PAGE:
The US Test Mess

Standardized educational tests do not perfectly measure student aptitude or achievement, and no one argues that they do. But they can differ from all other available measures in two respects: their standardization and their independence of education insider control. To be truly standardized, the same content must be administered in the same manner to all … Continue reading “The US Test Mess”

How the College Board Mangles the Teaching of History

The College Board is a not-for-profit company that has a great deal of influence over American education. Its Scholastic Aptitude Test (the SAT) is the most widely used test for assessing the college readiness of students, and its many Advanced Placement exams allow students to show that they have learned subjects well enough not to … Continue reading “How the College Board Mangles the Teaching of History”

Can Americans ‘Handle the Truth’ About Individual Achievement Differences?

In the 1992 movie A Few Good Men, there is a courtroom scene where the prosecuting attorney (played by Tom Cruise) tells the defendant Marine officer Nathan Jessup (played by Jack Nicholson) that he wants the truth. To that, Jessup shouts back, “You can’t handle the truth.” What brings that to mind is the recent … Continue reading “Can Americans ‘Handle the Truth’ About Individual Achievement Differences?”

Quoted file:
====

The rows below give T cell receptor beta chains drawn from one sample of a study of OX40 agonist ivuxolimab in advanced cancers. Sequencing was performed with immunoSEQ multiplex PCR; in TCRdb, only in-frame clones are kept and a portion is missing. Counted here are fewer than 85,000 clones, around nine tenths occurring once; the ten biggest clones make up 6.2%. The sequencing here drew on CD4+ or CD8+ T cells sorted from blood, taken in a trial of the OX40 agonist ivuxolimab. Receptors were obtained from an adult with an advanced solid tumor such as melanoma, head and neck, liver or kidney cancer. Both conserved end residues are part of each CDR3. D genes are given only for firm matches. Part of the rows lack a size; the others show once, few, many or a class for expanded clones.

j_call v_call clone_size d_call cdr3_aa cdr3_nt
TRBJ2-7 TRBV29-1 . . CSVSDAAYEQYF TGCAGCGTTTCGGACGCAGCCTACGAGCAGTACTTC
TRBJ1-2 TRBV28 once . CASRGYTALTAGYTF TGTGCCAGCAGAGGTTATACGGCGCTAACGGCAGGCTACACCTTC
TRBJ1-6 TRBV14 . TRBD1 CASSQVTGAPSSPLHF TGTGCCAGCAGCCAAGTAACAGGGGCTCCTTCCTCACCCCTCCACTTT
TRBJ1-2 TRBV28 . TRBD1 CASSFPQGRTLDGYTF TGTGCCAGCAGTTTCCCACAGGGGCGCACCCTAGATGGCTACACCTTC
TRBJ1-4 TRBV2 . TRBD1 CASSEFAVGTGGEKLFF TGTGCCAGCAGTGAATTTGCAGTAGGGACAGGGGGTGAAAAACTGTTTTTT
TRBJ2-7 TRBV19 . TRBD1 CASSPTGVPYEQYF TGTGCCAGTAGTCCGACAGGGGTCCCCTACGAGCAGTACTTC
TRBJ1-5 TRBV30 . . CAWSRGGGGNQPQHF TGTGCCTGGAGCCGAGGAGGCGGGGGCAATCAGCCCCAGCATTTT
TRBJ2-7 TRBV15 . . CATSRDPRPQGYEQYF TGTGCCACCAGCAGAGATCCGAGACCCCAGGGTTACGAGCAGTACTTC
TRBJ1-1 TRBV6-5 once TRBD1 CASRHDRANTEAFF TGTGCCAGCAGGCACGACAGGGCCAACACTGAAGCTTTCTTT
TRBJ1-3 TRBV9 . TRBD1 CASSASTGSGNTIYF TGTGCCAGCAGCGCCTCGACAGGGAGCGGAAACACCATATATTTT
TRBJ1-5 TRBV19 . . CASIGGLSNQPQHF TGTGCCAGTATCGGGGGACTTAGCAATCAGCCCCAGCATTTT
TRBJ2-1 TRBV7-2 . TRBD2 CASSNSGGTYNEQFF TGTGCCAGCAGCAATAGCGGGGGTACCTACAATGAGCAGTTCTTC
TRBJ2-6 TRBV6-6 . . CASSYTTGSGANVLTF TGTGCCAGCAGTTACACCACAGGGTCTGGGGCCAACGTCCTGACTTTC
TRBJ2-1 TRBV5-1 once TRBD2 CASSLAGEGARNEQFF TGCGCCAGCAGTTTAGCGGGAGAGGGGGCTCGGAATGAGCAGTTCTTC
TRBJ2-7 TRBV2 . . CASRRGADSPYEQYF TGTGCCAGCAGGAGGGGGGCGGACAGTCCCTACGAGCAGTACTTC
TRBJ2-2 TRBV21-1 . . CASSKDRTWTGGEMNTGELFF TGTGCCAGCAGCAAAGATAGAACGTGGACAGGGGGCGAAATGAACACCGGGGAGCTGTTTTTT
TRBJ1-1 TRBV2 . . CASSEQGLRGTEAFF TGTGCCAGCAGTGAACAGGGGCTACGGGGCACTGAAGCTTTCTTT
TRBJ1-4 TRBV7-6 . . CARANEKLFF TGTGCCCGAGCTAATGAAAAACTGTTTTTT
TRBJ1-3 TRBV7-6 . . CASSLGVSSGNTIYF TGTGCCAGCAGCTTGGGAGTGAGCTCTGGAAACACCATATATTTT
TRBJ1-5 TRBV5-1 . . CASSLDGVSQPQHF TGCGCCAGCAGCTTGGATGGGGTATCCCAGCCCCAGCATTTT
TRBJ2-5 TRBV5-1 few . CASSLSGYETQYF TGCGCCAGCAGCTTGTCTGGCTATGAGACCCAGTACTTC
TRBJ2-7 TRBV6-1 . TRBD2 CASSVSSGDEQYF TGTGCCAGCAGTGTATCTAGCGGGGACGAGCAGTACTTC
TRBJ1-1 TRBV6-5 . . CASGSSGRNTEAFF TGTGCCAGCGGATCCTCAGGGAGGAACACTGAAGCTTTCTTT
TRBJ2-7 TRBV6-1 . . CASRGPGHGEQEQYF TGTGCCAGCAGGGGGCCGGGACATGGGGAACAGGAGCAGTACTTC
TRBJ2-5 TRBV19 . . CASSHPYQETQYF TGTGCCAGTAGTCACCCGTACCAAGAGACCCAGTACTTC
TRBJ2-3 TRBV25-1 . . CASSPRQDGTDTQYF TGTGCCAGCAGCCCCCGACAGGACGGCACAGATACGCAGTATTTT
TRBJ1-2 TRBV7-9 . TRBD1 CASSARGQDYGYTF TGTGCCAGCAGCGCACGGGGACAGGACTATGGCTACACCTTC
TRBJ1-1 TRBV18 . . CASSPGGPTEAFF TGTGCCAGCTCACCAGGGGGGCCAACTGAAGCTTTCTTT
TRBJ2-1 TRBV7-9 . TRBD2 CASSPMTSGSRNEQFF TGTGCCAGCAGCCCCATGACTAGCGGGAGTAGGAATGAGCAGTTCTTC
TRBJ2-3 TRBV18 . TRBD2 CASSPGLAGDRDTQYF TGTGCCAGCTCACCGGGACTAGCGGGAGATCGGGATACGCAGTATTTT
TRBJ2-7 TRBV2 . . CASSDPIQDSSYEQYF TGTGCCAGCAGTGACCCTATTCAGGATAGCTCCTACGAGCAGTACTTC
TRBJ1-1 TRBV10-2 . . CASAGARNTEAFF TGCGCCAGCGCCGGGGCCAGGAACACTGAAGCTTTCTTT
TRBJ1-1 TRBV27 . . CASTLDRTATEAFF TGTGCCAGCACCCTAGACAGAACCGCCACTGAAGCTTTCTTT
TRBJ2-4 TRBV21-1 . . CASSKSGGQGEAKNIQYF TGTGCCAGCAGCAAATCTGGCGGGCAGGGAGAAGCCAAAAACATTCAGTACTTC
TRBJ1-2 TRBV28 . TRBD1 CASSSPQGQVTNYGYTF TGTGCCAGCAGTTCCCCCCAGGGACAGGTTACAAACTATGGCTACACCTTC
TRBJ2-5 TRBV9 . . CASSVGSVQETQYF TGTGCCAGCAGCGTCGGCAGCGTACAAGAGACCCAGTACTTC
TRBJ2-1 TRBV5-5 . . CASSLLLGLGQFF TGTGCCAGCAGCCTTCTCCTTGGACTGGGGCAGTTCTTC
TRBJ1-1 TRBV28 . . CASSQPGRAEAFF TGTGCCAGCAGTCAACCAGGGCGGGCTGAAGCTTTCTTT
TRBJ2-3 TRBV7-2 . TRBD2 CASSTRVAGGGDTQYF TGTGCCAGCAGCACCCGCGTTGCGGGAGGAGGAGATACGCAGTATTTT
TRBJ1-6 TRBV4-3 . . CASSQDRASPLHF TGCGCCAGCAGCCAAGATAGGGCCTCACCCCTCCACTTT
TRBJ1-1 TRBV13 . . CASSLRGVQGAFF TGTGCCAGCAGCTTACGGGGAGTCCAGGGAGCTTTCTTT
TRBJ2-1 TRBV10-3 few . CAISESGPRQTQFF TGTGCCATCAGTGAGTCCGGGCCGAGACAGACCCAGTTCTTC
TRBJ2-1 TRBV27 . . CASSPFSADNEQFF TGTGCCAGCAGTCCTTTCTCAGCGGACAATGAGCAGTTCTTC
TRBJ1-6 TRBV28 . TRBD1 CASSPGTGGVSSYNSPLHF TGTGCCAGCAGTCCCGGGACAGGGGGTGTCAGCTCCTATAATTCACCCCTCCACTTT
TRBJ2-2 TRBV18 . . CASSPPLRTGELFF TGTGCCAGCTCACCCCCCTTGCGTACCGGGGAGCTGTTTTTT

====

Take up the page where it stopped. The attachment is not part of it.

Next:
The Trouble with eBooks and Digital Reading

The cost of college textbooks has increased at an alarming rate. According to the College Board, the average student spends more than $1,200 on books and materials each year. The proposed solution—advocated by universities and reformers alike—is a switch to eBooks and online course materials. But new evidence suggests that we should consider that switch … Continue reading “The Trouble with eBooks and Digital Reading”

Reward Achievement: Give Credit for Advanced Placement

Using Advanced Placement (AP) courses to fulfill college requirements has long helped college students save both time and money. But there are varying opinions about the value of AP courses and exams, with some arguing that they do not match the rigor of introductory college courses they replace. This disagreement sometimes leads to inconsistency in … Continue reading “Reward Achievement: Give Credit for Advanced Placement”

What Future Journalists Should Know About Journalism School

It might have been drilled into your head from a young age that the only way to be successful in life is to get a college degree. You might have bought into the idea that college would be the best four years of your life. Replete with parties, filled with office hours with inspiring professors, … Continue reading “What Future Journalists Should Know About Journalism School”

Kerry only tells half the story about college costs

As part of his litany of George Bush woes, John Kerry cites rising college costs. It’s up dramatically since Bush took office, he says, pricing hundreds of thousands of students out. Kerry cites only the “sticker price” of tuition and fees, however. He’s ignoring that the net price — that’s the sticker price discounted by grant aids and tax benefits — is actually lower now than it was ten years ago.

Tuition and fees grow faster at UNC schools, remain among lowest nationally

Tuition increases at the 16 campuses in the University of North Carolina have upset students and parents. A Pope Center look at the issue found that the average increase this year for in-state students in tuition and fees at a UNC school was greater than the average increase nationally. Nevertheless, tuition and fees at UNC schools are still lower than the regional and U.S. averages.